Low-Buck Tech | Slow and Steady: Victory in Sight

Story by Nick Pon

Endurance racing, as the name suggests, is more about consistency than outright speed. This is especially true in the 24 Hours of Lemons, where the nature of low-buck machinery creates a higher probability of mid-race failures. If you can keep your car on the track, there’s a decent chance that several of your competitors won’t, at which point any speed differential between cars and drivers becomes moot. 

And if failures are more likely in Lemons in general, they’re all but guaranteed in Class C, Lemons’ slowest/most rickety/unquestionably best division. Lemons classes are assigned, arbitrarily, by the judges at the track:
Class A is for sporty stuff like BMWs and Miatas; Class B is for decent if not performance-oriented machines like four-door Accords; and Class C is for anything old, unreliable or tragically slow. Lemons prize money is awarded to winners by class (with Class C naturally receiving the most). 

So, if you’re trying to win Class C, perhaps the best strategy is to bring a reliable but slow vehicle. Normal slow won’t do, especially if you’re bringing something from a reputable manufacturer. Toyota? It better be a Tercel. Mercedes? Your only hope might be an automatic non-turbo diesel. 

And Honda? The choices are slim, but one California-based team found its Class C ticket in the form of an early Insight.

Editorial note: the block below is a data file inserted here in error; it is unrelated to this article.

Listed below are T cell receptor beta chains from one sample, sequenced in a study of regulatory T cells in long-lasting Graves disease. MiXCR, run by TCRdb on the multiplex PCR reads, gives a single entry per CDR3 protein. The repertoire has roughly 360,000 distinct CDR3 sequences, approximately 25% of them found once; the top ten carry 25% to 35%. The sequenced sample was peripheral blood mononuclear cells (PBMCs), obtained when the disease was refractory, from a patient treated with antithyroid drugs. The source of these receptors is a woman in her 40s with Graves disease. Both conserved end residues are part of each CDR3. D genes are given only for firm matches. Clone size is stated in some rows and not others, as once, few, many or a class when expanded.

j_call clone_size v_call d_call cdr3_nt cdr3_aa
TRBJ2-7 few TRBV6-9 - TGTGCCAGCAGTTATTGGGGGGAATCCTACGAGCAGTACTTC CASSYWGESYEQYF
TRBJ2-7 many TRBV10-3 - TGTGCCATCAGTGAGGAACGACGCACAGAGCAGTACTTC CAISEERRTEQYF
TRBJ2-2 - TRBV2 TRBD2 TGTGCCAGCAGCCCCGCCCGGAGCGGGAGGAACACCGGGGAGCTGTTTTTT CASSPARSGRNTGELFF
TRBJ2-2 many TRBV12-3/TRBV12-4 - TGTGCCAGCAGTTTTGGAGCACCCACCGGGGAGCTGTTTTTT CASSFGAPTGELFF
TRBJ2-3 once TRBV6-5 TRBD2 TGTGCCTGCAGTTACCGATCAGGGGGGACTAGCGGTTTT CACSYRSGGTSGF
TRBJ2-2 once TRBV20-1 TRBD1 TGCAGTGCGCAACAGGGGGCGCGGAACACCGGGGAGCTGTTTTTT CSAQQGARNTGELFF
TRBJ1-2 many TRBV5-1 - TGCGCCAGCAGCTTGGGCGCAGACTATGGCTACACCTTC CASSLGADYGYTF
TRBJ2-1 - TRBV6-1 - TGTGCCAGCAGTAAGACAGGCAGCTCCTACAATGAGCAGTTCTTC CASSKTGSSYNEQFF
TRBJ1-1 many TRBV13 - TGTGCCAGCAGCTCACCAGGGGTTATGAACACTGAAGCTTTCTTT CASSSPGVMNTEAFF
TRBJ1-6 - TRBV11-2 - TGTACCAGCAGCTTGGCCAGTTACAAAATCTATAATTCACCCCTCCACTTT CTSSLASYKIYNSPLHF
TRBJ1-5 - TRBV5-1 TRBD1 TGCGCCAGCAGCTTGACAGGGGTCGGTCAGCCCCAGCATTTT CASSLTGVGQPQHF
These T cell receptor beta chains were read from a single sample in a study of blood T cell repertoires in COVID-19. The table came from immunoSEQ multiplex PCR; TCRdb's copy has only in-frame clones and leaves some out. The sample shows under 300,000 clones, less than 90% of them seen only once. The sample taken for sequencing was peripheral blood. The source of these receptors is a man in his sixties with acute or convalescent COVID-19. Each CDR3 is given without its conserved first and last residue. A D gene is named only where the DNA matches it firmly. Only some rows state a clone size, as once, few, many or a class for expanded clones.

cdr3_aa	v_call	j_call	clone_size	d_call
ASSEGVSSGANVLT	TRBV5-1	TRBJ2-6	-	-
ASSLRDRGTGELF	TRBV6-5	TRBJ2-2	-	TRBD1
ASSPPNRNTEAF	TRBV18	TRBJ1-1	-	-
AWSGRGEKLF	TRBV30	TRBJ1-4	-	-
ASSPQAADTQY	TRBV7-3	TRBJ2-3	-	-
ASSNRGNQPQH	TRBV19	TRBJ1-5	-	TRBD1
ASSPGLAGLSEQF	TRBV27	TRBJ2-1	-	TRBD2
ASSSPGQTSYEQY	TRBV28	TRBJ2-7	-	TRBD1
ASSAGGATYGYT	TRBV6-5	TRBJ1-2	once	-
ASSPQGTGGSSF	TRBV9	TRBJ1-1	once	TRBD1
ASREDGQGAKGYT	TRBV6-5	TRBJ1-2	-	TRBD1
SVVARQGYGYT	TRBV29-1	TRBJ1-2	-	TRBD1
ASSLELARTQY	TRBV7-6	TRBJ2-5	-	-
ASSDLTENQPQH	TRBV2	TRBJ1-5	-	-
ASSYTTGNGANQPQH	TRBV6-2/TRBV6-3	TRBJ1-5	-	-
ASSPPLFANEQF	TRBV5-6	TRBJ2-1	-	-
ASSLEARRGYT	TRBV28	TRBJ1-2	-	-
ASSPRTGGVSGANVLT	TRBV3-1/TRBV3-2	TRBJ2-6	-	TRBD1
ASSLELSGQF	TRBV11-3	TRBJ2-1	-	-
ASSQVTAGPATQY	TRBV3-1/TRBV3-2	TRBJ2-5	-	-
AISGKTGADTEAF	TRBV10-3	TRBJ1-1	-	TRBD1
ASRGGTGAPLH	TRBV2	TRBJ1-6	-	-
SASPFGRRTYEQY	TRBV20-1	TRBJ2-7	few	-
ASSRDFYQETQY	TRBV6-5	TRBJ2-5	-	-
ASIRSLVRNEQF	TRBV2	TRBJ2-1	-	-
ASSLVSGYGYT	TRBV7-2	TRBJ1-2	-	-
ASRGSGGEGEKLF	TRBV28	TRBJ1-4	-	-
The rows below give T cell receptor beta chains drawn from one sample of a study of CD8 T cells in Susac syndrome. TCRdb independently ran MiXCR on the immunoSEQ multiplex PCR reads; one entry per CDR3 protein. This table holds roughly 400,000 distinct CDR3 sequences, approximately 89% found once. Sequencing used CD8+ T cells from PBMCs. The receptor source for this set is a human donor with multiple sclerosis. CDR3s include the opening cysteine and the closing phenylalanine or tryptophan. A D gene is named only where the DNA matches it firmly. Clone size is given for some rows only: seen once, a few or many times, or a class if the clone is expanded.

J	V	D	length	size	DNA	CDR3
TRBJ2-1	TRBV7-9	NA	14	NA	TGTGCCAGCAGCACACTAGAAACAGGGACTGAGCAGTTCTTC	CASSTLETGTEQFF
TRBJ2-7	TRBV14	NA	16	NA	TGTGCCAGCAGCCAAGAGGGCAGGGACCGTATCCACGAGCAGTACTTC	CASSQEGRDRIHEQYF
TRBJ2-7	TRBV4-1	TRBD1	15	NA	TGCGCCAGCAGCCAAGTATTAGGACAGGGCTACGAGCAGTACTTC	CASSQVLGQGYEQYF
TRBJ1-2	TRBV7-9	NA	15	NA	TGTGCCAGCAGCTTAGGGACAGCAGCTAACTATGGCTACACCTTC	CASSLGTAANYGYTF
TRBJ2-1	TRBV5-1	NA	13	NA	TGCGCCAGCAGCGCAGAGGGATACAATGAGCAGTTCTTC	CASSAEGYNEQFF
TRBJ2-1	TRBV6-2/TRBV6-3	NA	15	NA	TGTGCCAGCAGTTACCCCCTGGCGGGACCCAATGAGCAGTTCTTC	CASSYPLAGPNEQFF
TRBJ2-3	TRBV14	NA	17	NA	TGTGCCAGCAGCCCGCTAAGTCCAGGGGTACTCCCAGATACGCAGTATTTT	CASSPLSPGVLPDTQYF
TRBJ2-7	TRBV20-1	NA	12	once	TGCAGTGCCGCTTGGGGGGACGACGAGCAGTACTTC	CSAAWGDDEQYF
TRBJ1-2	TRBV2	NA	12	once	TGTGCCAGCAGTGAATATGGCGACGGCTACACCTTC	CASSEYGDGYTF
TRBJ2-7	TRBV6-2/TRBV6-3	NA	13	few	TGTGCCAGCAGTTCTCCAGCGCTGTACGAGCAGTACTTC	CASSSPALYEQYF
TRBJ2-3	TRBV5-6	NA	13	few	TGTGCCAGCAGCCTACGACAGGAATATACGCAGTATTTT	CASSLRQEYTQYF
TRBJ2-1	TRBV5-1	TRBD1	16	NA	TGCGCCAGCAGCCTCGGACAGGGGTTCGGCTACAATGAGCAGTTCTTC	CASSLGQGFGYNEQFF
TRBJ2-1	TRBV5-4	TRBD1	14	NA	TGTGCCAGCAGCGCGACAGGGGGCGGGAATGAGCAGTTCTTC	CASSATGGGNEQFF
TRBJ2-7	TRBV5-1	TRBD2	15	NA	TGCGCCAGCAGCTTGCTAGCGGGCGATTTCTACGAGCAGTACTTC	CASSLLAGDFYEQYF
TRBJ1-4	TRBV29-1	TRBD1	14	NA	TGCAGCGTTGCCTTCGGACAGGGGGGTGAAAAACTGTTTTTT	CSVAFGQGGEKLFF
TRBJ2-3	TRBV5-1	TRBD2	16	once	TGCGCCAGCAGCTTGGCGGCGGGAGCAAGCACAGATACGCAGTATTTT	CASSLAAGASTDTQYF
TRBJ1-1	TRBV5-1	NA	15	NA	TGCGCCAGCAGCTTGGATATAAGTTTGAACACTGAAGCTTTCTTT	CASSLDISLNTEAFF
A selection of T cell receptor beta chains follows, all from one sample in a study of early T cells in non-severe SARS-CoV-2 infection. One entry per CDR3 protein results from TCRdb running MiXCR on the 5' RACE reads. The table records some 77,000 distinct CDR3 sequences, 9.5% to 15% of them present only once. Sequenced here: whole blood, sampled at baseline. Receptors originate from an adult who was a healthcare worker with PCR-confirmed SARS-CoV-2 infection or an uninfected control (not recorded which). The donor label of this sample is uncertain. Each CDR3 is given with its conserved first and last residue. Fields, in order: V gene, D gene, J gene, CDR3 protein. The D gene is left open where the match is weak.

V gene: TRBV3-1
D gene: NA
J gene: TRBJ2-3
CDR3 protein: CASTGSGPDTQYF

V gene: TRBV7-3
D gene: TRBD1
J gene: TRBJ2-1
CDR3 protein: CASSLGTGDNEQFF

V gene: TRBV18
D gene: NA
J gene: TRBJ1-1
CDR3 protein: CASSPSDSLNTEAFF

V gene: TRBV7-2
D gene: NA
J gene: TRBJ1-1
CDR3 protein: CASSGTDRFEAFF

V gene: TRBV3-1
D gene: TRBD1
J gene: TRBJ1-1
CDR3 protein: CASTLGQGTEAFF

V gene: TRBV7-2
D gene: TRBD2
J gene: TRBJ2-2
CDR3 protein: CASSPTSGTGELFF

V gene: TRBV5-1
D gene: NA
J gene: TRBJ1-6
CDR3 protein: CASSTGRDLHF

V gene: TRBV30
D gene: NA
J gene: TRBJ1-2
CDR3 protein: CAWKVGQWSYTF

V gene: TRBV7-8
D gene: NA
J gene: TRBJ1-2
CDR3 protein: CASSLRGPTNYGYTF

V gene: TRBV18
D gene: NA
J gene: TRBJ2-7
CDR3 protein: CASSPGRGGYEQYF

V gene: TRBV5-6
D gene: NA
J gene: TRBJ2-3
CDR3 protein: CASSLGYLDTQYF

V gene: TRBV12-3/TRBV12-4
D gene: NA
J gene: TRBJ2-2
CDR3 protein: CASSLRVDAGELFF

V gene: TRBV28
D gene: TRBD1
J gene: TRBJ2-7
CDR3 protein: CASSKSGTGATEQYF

Cleverly calling itself Victory In Sight, the team began with a 2000-model-year Insight. These first-gen models were Honda’s debut production hybrid, featuring a 1.0-liter, three-cylinder gas engine paired with a low-profile electric motor mounted to the crank. An aluminum chassis and ultra-slippery shape helped to increase efficiency even further. Two decades later, the early Insight’s technology has held up remarkably well, and it’s not unusual to see examples still running with odometers reading deep into six digits. 

Insights are not immune to time, however, and those years coupled with high mileage have made numerous Lemons-cheap examples appear on the used market. Probably the most common mechanical issue is a failed battery pack for the electric motor. Replacement packs run into the thousands, so while the cars can be operated just fine (if slowly) on the gas three-cylinder alone, a dead battery torpedoes the resale value. 

Victory In Sight scored its example on a typical dead-battery-pack discount, then partially made up for the lack of low-end electric boost by swapping the first three gears in the transmission with shorter-ratio cogs from a Fit. The high-mileage gas engine was surprisingly healthy, cranking out 60 dyno-verified horsepower at the wheels. (It was rated at 67 crank horsepower when new.) That combined with the Insight’s light weight and low-drag body was more than enough to send the team to the top of the Class C podium–and an impressive 13th overall in an 84-car field.

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Comments
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buzzboy
buzzboy Dork
12/28/20 9:16 a.m.

Automatic Turbo Diesel worked well enough for 3 C class wins for us. One of them buried in 42 penalty laps.

iikakholiqi3148
iikakholiqi3148
12/28/20 1:20 p.m.
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